Background:  The role of secondary cytoreductive surgery in recurrent ovarian cancer in the presence of carcinomatosis is increasingly accepted as being an effective management strategy for selected patients. However, in patients with chemorefractory disease, the role of cytoreduction remains controversial. The objective of this study was to evaluate if cytoreduction of peritoneal carcinomatosis in patients with chemorefractory recurrent ovarian cancer as salvage treatment confers any survival benefits.
Methods:  A retrospective review was performed on patients with chemorefractory ovarian cancer with peritoneal carcinomatosis who underwent cytoreduction as a salvage treatment. Survival was calculated using the Kaplan–Meier method. Univariate analysis was performed to examine potential prognostic factors using the log‐rank test.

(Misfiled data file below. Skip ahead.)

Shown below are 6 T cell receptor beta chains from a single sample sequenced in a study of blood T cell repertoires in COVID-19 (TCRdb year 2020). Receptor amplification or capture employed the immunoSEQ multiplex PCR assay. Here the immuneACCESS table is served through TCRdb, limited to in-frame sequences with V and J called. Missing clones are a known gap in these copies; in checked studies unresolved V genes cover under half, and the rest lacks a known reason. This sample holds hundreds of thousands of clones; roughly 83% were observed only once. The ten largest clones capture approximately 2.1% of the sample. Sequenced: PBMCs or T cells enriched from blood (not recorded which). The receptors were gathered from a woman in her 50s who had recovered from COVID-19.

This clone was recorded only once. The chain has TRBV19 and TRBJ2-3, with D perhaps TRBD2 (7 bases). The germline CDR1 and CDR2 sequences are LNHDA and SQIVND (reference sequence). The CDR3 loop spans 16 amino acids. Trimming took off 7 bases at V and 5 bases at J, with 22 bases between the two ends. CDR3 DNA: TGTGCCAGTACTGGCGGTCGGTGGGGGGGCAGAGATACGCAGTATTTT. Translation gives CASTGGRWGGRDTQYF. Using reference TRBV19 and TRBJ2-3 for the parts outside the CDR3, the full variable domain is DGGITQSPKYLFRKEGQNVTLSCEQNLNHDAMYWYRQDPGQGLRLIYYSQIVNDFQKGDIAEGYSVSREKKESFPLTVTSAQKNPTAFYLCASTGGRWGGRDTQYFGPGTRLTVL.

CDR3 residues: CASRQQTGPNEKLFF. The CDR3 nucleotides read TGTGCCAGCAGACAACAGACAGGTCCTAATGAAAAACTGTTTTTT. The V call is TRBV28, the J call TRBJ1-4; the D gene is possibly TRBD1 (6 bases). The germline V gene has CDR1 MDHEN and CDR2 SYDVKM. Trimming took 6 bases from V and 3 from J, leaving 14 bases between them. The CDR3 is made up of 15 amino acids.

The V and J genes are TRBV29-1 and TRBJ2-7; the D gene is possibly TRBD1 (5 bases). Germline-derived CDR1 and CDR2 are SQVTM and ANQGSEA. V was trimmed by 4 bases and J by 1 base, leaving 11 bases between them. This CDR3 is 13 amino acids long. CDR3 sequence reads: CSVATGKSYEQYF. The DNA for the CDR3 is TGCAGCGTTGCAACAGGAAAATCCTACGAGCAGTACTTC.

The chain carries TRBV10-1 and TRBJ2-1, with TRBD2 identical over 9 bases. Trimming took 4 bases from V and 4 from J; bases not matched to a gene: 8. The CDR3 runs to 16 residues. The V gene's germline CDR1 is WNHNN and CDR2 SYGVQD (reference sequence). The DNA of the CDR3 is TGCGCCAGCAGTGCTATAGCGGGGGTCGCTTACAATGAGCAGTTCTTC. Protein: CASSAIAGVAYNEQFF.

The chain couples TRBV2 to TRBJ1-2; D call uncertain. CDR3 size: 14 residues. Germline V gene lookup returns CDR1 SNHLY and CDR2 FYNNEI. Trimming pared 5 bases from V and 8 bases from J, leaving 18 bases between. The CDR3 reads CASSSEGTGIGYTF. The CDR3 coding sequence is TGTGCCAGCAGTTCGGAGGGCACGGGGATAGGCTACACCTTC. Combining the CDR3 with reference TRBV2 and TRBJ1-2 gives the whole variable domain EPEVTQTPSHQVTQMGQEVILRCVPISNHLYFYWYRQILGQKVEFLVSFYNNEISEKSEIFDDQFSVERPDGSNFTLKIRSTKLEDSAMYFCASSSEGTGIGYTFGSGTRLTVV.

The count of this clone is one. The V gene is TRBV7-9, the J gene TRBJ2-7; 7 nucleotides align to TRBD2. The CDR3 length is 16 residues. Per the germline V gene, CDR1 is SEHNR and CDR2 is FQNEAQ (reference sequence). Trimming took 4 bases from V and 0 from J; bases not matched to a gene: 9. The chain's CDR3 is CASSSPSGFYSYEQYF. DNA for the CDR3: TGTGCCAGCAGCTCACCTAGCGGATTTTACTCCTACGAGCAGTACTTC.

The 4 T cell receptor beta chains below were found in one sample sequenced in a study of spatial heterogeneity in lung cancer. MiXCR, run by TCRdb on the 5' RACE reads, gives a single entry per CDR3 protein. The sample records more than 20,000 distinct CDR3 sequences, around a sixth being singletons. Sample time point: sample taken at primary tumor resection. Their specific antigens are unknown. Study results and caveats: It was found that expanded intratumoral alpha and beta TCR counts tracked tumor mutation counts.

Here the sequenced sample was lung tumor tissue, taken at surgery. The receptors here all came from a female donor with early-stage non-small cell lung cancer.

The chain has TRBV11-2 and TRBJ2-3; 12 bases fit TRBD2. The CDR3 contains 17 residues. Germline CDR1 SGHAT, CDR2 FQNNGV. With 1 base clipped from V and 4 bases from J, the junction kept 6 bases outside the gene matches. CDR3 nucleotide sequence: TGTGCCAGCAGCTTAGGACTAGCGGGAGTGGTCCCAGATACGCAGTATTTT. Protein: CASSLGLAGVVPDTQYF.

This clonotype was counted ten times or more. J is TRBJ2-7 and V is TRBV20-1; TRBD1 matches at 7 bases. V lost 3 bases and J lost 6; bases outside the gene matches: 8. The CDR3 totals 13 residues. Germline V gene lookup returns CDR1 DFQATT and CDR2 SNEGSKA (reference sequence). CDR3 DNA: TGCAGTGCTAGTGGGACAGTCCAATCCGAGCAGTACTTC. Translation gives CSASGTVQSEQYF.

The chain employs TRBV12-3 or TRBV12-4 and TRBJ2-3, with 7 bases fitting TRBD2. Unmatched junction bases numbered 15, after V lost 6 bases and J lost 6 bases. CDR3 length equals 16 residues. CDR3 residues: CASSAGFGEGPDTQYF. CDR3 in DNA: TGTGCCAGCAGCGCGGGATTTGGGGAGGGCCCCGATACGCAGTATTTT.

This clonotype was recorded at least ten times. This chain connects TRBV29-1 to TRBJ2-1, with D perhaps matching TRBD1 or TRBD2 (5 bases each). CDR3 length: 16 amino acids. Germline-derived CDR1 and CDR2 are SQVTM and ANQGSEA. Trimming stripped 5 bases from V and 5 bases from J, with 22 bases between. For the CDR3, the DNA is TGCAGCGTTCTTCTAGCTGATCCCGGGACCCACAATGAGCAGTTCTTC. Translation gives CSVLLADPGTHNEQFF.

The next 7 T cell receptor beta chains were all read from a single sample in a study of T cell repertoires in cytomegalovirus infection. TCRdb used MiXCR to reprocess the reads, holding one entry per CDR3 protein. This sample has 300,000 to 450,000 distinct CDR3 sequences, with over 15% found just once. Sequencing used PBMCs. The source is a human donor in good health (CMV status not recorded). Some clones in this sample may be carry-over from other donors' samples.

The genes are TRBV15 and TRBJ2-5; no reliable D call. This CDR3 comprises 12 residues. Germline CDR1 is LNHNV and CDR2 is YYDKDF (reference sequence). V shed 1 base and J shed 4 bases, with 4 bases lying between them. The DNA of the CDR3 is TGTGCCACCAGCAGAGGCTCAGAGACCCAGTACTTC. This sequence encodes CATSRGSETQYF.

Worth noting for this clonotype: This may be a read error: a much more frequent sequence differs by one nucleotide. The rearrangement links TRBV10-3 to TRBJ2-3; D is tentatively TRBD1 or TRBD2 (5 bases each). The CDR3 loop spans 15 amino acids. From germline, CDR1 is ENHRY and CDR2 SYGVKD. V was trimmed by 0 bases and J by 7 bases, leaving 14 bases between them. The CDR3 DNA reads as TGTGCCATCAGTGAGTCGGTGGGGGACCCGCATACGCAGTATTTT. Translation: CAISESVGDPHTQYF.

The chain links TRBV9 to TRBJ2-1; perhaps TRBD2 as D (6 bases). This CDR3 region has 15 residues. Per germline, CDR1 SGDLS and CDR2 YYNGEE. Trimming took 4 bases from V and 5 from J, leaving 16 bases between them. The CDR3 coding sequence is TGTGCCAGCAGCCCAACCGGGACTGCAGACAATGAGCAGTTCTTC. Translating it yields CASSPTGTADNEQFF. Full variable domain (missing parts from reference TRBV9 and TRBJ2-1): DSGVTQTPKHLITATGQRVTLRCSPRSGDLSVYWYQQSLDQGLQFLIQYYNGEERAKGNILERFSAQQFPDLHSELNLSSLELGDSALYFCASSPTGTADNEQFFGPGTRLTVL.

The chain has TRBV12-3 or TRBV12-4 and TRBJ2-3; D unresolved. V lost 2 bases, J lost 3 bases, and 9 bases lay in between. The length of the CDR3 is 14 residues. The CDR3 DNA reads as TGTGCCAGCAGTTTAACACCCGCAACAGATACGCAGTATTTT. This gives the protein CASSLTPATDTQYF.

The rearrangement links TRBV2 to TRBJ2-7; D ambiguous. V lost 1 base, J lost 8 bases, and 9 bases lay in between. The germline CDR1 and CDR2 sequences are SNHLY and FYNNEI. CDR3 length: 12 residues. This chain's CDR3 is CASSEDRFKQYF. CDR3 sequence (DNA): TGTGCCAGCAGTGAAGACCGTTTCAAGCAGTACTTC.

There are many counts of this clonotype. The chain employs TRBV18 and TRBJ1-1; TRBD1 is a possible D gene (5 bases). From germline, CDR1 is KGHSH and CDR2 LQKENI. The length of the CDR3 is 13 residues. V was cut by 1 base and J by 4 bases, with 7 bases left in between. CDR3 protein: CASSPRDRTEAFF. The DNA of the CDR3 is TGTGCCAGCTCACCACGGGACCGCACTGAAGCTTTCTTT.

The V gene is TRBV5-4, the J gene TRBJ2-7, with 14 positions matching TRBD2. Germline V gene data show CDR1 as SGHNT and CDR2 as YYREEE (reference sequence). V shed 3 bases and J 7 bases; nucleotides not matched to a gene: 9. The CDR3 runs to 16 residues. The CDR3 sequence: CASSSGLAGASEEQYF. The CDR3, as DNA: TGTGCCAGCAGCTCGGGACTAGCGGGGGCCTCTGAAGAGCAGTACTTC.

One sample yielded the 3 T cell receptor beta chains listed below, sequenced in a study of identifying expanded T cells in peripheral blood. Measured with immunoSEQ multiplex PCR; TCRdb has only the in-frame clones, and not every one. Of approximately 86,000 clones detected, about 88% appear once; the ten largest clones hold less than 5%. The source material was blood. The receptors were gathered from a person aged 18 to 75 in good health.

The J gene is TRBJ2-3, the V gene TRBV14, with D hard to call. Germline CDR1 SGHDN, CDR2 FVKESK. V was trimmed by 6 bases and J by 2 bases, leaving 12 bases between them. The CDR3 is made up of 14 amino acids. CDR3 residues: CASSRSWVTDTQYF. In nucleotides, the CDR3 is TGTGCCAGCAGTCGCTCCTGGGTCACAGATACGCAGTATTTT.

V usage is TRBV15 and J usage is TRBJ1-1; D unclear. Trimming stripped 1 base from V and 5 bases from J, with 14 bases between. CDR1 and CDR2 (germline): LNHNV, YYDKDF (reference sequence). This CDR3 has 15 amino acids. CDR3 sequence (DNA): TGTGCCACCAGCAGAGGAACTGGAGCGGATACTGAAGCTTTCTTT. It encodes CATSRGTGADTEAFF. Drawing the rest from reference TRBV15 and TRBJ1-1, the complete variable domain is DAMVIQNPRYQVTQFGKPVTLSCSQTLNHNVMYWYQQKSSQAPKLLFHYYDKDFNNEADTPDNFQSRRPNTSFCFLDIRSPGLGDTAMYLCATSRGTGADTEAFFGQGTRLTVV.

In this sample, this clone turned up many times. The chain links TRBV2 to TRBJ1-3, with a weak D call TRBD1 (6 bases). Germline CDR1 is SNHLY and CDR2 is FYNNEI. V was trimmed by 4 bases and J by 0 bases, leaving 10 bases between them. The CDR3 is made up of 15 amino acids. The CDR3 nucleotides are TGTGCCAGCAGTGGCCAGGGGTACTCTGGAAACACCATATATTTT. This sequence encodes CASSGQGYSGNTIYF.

Results:  A total of 16 patients were identified, of which 15 patients (94%) had FIGO Stage III ovarian cancer at initial diagnosis. The initial surgical effort was optimal in one patient (6%), and 13 patients (62%) had been on at least two lines of chemotherapy. The median progression‐free and overall survival was 18 (95% CI 0–42) months and 36 (95% CI 14–58) months, respectively. The 1‐, 3‐year survival rate was 73% and 23%, respectively. ECOG status zero (P = 0.023) and younger patients (age <51) (P = 0.066) appeared to be associated with an improved overall survival. Conclusions:  Salvage cytoreduction may be considered a last chance effort to prolong survival in this group of patients with chemorefractory ovarian cancer who have a ‘poor prognosis’ and would otherwise not have been candidates for any proven or effective therapy.